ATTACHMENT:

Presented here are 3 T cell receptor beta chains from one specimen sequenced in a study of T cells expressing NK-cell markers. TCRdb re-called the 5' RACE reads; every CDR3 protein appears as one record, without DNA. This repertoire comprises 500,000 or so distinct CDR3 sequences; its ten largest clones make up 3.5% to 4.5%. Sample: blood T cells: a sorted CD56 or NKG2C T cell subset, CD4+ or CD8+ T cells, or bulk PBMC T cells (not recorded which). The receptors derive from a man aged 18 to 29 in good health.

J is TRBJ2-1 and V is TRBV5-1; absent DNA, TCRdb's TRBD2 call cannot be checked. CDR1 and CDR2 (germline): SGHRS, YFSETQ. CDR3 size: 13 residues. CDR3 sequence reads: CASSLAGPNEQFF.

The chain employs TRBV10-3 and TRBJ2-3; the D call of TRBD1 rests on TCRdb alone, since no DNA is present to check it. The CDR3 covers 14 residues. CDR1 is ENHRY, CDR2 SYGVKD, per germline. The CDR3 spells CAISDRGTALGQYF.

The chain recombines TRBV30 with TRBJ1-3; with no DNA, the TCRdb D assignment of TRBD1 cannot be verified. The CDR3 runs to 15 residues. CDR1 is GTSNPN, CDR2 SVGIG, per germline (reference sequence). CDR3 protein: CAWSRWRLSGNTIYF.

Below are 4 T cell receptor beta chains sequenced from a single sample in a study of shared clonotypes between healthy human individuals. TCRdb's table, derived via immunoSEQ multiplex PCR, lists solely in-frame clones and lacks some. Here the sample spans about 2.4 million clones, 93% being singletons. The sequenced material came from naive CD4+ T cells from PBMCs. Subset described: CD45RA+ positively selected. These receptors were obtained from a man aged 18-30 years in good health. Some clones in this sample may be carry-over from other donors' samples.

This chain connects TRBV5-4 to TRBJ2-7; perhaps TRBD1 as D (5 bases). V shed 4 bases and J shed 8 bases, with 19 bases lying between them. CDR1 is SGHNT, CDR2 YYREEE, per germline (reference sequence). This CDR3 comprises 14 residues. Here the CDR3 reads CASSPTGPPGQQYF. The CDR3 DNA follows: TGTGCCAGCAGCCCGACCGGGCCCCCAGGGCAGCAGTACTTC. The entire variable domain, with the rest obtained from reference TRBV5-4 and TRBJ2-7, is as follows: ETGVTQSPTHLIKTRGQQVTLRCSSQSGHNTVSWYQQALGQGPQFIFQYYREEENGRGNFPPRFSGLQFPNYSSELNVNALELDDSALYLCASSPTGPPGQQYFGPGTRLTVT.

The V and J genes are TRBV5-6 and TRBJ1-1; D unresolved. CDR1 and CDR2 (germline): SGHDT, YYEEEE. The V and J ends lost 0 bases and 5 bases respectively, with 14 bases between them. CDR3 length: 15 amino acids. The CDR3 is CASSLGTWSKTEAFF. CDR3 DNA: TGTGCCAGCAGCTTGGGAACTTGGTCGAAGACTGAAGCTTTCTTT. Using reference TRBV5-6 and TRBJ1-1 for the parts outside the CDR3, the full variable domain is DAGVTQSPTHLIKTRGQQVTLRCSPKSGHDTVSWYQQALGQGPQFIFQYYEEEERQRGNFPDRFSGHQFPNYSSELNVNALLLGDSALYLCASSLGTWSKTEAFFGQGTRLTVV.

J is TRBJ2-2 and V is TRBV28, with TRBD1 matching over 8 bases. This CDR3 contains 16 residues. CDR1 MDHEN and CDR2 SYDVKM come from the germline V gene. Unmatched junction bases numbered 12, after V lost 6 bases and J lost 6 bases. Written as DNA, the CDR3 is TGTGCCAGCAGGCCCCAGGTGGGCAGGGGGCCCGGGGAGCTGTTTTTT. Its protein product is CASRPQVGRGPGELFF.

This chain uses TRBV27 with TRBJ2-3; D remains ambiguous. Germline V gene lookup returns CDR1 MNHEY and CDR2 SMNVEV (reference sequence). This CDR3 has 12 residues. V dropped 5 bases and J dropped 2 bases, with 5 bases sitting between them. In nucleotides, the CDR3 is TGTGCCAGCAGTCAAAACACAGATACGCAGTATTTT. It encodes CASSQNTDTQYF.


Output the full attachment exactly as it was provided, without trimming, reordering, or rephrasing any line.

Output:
Presented here are 3 T cell receptor beta chains from one specimen sequenced in a study of T cells expressing NK-cell markers. TCRdb re-called the 5' RACE reads; every CDR3 protein appears as one record, without DNA. This repertoire comprises 500,000 or so distinct CDR3 sequences; its ten largest clones make up 3.5% to 4.5%. Sample: blood T cells: a sorted CD56 or NKG2C T cell subset, CD4+ or CD8+ T cells, or bulk PBMC T cells (not recorded which). The receptors derive from a man aged 18 to 29 in good health.

J is TRBJ2-1 and V is TRBV5-1; absent DNA, TCRdb's TRBD2 call cannot be checked. CDR1 and CDR2 (germline): SGHRS, YFSETQ. CDR3 size: 13 residues. CDR3 sequence reads: CASSLAGPNEQFF.

The chain employs TRBV10-3 and TRBJ2-3; the D call of TRBD1 rests on TCRdb alone, since no DNA is present to check it. The CDR3 covers 14 residues. CDR1 is ENHRY, CDR2 SYGVKD, per germline. The CDR3 spells CAISDRGTALGQYF.

The chain recombines TRBV30 with TRBJ1-3; with no DNA, the TCRdb D assignment of TRBD1 cannot be verified. The CDR3 runs to 15 residues. CDR1 is GTSNPN, CDR2 SVGIG, per germline (reference sequence). CDR3 protein: CAWSRWRLSGNTIYF.

Below are 4 T cell receptor beta chains sequenced from a single sample in a study of shared clonotypes between healthy human individuals. TCRdb's table, derived via immunoSEQ multiplex PCR, lists solely in-frame clones and lacks some. Here the sample spans about 2.4 million clones, 93% being singletons. The sequenced material came from naive CD4+ T cells from PBMCs. Subset described: CD45RA+ positively selected. These receptors were obtained from a man aged 18-30 years in good health. Some clones in this sample may be carry-over from other donors' samples.

This chain connects TRBV5-4 to TRBJ2-7; perhaps TRBD1 as D (5 bases). V shed 4 bases and J shed 8 bases, with 19 bases lying between them. CDR1 is SGHNT, CDR2 YYREEE, per germline (reference sequence). This CDR3 comprises 14 residues. Here the CDR3 reads CASSPTGPPGQQYF. The CDR3 DNA follows: TGTGCCAGCAGCCCGACCGGGCCCCCAGGGCAGCAGTACTTC. The entire variable domain, with the rest obtained from reference TRBV5-4 and TRBJ2-7, is as follows: ETGVTQSPTHLIKTRGQQVTLRCSSQSGHNTVSWYQQALGQGPQFIFQYYREEENGRGNFPPRFSGLQFPNYSSELNVNALELDDSALYLCASSPTGPPGQQYFGPGTRLTVT.

The V and J genes are TRBV5-6 and TRBJ1-1; D unresolved. CDR1 and CDR2 (germline): SGHDT, YYEEEE. The V and J ends lost 0 bases and 5 bases respectively, with 14 bases between them. CDR3 length: 15 amino acids. The CDR3 is CASSLGTWSKTEAFF. CDR3 DNA: TGTGCCAGCAGCTTGGGAACTTGGTCGAAGACTGAAGCTTTCTTT. Using reference TRBV5-6 and TRBJ1-1 for the parts outside the CDR3, the full variable domain is DAGVTQSPTHLIKTRGQQVTLRCSPKSGHDTVSWYQQALGQGPQFIFQYYEEEERQRGNFPDRFSGHQFPNYSSELNVNALLLGDSALYLCASSLGTWSKTEAFFGQGTRLTVV.

J is TRBJ2-2 and V is TRBV28, with TRBD1 matching over 8 bases. This CDR3 contains 16 residues. CDR1 MDHEN and CDR2 SYDVKM come from the germline V gene. Unmatched junction bases numbered 12, after V lost 6 bases and J lost 6 bases. Written as DNA, the CDR3 is TGTGCCAGCAGGCCCCAGGTGGGCAGGGGGCCCGGGGAGCTGTTTTTT. Its protein product is CASRPQVGRGPGELFF.

This chain uses TRBV27 with TRBJ2-3; D remains ambiguous. Germline V gene lookup returns CDR1 MNHEY and CDR2 SMNVEV (reference sequence). This CDR3 has 12 residues. V dropped 5 bases and J dropped 2 bases, with 5 bases sitting between them. In nucleotides, the CDR3 is TGTGCCAGCAGTCAAAACACAGATACGCAGTATTTT. It encodes CASSQNTDTQYF.